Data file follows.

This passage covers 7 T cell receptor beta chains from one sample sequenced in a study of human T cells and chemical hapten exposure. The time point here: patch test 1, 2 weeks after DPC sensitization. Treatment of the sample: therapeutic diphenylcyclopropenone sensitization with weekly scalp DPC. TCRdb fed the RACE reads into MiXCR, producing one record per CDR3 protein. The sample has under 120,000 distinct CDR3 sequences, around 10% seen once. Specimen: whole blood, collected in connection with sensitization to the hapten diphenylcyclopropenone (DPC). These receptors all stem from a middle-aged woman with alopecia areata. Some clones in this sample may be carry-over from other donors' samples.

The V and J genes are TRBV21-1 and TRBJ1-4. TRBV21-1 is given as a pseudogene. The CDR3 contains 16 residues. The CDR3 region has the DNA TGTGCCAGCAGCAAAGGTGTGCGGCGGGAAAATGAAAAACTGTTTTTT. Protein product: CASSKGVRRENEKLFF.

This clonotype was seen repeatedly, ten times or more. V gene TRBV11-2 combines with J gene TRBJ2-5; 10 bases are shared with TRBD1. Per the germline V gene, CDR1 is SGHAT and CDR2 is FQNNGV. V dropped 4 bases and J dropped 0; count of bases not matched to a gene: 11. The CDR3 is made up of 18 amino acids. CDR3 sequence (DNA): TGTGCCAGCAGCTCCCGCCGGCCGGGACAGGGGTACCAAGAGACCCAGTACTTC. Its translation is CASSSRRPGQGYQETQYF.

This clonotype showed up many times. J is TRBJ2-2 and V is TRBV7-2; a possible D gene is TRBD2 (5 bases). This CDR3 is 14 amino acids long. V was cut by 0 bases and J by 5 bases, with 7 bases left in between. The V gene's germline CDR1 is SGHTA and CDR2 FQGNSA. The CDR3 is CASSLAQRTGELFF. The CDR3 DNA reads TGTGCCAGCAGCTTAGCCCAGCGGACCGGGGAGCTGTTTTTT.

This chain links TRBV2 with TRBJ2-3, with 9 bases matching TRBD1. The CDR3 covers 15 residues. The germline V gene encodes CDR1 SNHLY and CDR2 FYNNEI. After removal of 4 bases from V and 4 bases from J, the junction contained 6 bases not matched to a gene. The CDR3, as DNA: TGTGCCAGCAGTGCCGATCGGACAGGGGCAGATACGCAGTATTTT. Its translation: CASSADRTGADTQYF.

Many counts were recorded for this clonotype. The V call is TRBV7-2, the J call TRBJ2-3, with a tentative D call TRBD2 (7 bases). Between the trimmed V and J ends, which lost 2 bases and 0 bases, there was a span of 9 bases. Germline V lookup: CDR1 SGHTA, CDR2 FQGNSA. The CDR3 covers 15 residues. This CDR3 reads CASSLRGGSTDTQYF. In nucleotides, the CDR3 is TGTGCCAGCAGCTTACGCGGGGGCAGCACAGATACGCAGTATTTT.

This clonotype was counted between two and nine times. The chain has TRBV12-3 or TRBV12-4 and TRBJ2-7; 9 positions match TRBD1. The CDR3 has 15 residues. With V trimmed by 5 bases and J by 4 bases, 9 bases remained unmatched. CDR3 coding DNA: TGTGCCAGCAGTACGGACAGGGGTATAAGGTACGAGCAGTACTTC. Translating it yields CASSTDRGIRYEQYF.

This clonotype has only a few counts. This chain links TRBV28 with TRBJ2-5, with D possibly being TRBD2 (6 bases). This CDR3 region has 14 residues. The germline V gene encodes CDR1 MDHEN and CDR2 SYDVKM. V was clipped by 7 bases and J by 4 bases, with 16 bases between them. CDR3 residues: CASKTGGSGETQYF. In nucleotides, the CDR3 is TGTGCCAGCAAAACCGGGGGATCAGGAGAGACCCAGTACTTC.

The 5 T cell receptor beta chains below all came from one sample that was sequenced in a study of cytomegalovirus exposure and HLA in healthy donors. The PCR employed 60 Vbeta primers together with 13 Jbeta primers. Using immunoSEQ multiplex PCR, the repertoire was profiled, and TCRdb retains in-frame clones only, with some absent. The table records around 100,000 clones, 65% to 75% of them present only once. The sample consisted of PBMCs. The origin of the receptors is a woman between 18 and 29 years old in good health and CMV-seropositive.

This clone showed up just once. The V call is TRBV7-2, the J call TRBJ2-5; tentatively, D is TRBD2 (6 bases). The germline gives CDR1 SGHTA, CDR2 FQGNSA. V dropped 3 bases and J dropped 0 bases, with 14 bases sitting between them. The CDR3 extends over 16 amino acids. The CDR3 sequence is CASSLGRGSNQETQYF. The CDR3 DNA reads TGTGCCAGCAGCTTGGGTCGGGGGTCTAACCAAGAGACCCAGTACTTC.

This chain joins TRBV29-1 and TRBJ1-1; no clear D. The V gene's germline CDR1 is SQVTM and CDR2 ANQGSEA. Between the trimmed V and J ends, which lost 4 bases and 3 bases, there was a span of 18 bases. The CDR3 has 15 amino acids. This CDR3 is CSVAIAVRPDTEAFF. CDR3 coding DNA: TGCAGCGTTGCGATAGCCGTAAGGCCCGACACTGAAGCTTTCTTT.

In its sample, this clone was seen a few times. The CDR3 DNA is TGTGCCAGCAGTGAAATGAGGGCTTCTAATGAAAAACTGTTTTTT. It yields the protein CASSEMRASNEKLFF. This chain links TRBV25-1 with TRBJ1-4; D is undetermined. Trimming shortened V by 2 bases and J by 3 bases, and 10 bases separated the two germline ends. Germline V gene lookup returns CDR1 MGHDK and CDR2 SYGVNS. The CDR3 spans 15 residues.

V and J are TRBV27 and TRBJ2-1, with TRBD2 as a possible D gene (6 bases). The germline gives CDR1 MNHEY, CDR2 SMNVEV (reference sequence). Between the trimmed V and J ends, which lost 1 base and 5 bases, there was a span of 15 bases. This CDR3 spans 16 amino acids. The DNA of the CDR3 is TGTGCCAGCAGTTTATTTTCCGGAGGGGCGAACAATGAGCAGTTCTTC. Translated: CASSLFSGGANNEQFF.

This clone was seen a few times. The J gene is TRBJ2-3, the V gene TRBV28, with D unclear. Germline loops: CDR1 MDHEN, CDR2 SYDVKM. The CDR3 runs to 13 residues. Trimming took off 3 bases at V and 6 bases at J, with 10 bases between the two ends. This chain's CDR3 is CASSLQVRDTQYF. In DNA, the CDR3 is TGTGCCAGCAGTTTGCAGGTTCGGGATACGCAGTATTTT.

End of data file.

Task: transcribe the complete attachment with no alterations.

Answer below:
This passage covers 7 T cell receptor beta chains from one sample sequenced in a study of human T cells and chemical hapten exposure. The time point here: patch test 1, 2 weeks after DPC sensitization. Treatment of the sample: therapeutic diphenylcyclopropenone sensitization with weekly scalp DPC. TCRdb fed the RACE reads into MiXCR, producing one record per CDR3 protein. The sample has under 120,000 distinct CDR3 sequences, around 10% seen once. Specimen: whole blood, collected in connection with sensitization to the hapten diphenylcyclopropenone (DPC). These receptors all stem from a middle-aged woman with alopecia areata. Some clones in this sample may be carry-over from other donors' samples.

The V and J genes are TRBV21-1 and TRBJ1-4. TRBV21-1 is given as a pseudogene. The CDR3 contains 16 residues. The CDR3 region has the DNA TGTGCCAGCAGCAAAGGTGTGCGGCGGGAAAATGAAAAACTGTTTTTT. Protein product: CASSKGVRRENEKLFF.

This clonotype was seen repeatedly, ten times or more. V gene TRBV11-2 combines with J gene TRBJ2-5; 10 bases are shared with TRBD1. Per the germline V gene, CDR1 is SGHAT and CDR2 is FQNNGV. V dropped 4 bases and J dropped 0; count of bases not matched to a gene: 11. The CDR3 is made up of 18 amino acids. CDR3 sequence (DNA): TGTGCCAGCAGCTCCCGCCGGCCGGGACAGGGGTACCAAGAGACCCAGTACTTC. Its translation is CASSSRRPGQGYQETQYF.

This clonotype showed up many times. J is TRBJ2-2 and V is TRBV7-2; a possible D gene is TRBD2 (5 bases). This CDR3 is 14 amino acids long. V was cut by 0 bases and J by 5 bases, with 7 bases left in between. The V gene's germline CDR1 is SGHTA and CDR2 FQGNSA. The CDR3 is CASSLAQRTGELFF. The CDR3 DNA reads TGTGCCAGCAGCTTAGCCCAGCGGACCGGGGAGCTGTTTTTT.

This chain links TRBV2 with TRBJ2-3, with 9 bases matching TRBD1. The CDR3 covers 15 residues. The germline V gene encodes CDR1 SNHLY and CDR2 FYNNEI. After removal of 4 bases from V and 4 bases from J, the junction contained 6 bases not matched to a gene. The CDR3, as DNA: TGTGCCAGCAGTGCCGATCGGACAGGGGCAGATACGCAGTATTTT. Its translation: CASSADRTGADTQYF.

Many counts were recorded for this clonotype. The V call is TRBV7-2, the J call TRBJ2-3, with a tentative D call TRBD2 (7 bases). Between the trimmed V and J ends, which lost 2 bases and 0 bases, there was a span of 9 bases. Germline V lookup: CDR1 SGHTA, CDR2 FQGNSA. The CDR3 covers 15 residues. This CDR3 reads CASSLRGGSTDTQYF. In nucleotides, the CDR3 is TGTGCCAGCAGCTTACGCGGGGGCAGCACAGATACGCAGTATTTT.

This clonotype was counted between two and nine times. The chain has TRBV12-3 or TRBV12-4 and TRBJ2-7; 9 positions match TRBD1. The CDR3 has 15 residues. With V trimmed by 5 bases and J by 4 bases, 9 bases remained unmatched. CDR3 coding DNA: TGTGCCAGCAGTACGGACAGGGGTATAAGGTACGAGCAGTACTTC. Translating it yields CASSTDRGIRYEQYF.

This clonotype has only a few counts. This chain links TRBV28 with TRBJ2-5, with D possibly being TRBD2 (6 bases). This CDR3 region has 14 residues. The germline V gene encodes CDR1 MDHEN and CDR2 SYDVKM. V was clipped by 7 bases and J by 4 bases, with 16 bases between them. CDR3 residues: CASKTGGSGETQYF. In nucleotides, the CDR3 is TGTGCCAGCAAAACCGGGGGATCAGGAGAGACCCAGTACTTC.

The 5 T cell receptor beta chains below all came from one sample that was sequenced in a study of cytomegalovirus exposure and HLA in healthy donors. The PCR employed 60 Vbeta primers together with 13 Jbeta primers. Using immunoSEQ multiplex PCR, the repertoire was profiled, and TCRdb retains in-frame clones only, with some absent. The table records around 100,000 clones, 65% to 75% of them present only once. The sample consisted of PBMCs. The origin of the receptors is a woman between 18 and 29 years old in good health and CMV-seropositive.

This clone showed up just once. The V call is TRBV7-2, the J call TRBJ2-5; tentatively, D is TRBD2 (6 bases). The germline gives CDR1 SGHTA, CDR2 FQGNSA. V dropped 3 bases and J dropped 0 bases, with 14 bases sitting between them. The CDR3 extends over 16 amino acids. The CDR3 sequence is CASSLGRGSNQETQYF. The CDR3 DNA reads TGTGCCAGCAGCTTGGGTCGGGGGTCTAACCAAGAGACCCAGTACTTC.

This chain joins TRBV29-1 and TRBJ1-1; no clear D. The V gene's germline CDR1 is SQVTM and CDR2 ANQGSEA. Between the trimmed V and J ends, which lost 4 bases and 3 bases, there was a span of 18 bases. The CDR3 has 15 amino acids. This CDR3 is CSVAIAVRPDTEAFF. CDR3 coding DNA: TGCAGCGTTGCGATAGCCGTAAGGCCCGACACTGAAGCTTTCTTT.

In its sample, this clone was seen a few times. The CDR3 DNA is TGTGCCAGCAGTGAAATGAGGGCTTCTAATGAAAAACTGTTTTTT. It yields the protein CASSEMRASNEKLFF. This chain links TRBV25-1 with TRBJ1-4; D is undetermined. Trimming shortened V by 2 bases and J by 3 bases, and 10 bases separated the two germline ends. Germline V gene lookup returns CDR1 MGHDK and CDR2 SYGVNS. The CDR3 spans 15 residues.

V and J are TRBV27 and TRBJ2-1, with TRBD2 as a possible D gene (6 bases). The germline gives CDR1 MNHEY, CDR2 SMNVEV (reference sequence). Between the trimmed V and J ends, which lost 1 base and 5 bases, there was a span of 15 bases. This CDR3 spans 16 amino acids. The DNA of the CDR3 is TGTGCCAGCAGTTTATTTTCCGGAGGGGCGAACAATGAGCAGTTCTTC. Translated: CASSLFSGGANNEQFF.

This clone was seen a few times. The J gene is TRBJ2-3, the V gene TRBV28, with D unclear. Germline loops: CDR1 MDHEN, CDR2 SYDVKM. The CDR3 runs to 13 residues. Trimming took off 3 bases at V and 6 bases at J, with 10 bases between the two ends. This chain's CDR3 is CASSLQVRDTQYF. In DNA, the CDR3 is TGTGCCAGCAGTTTGCAGGTTCGGGATACGCAGTATTTT.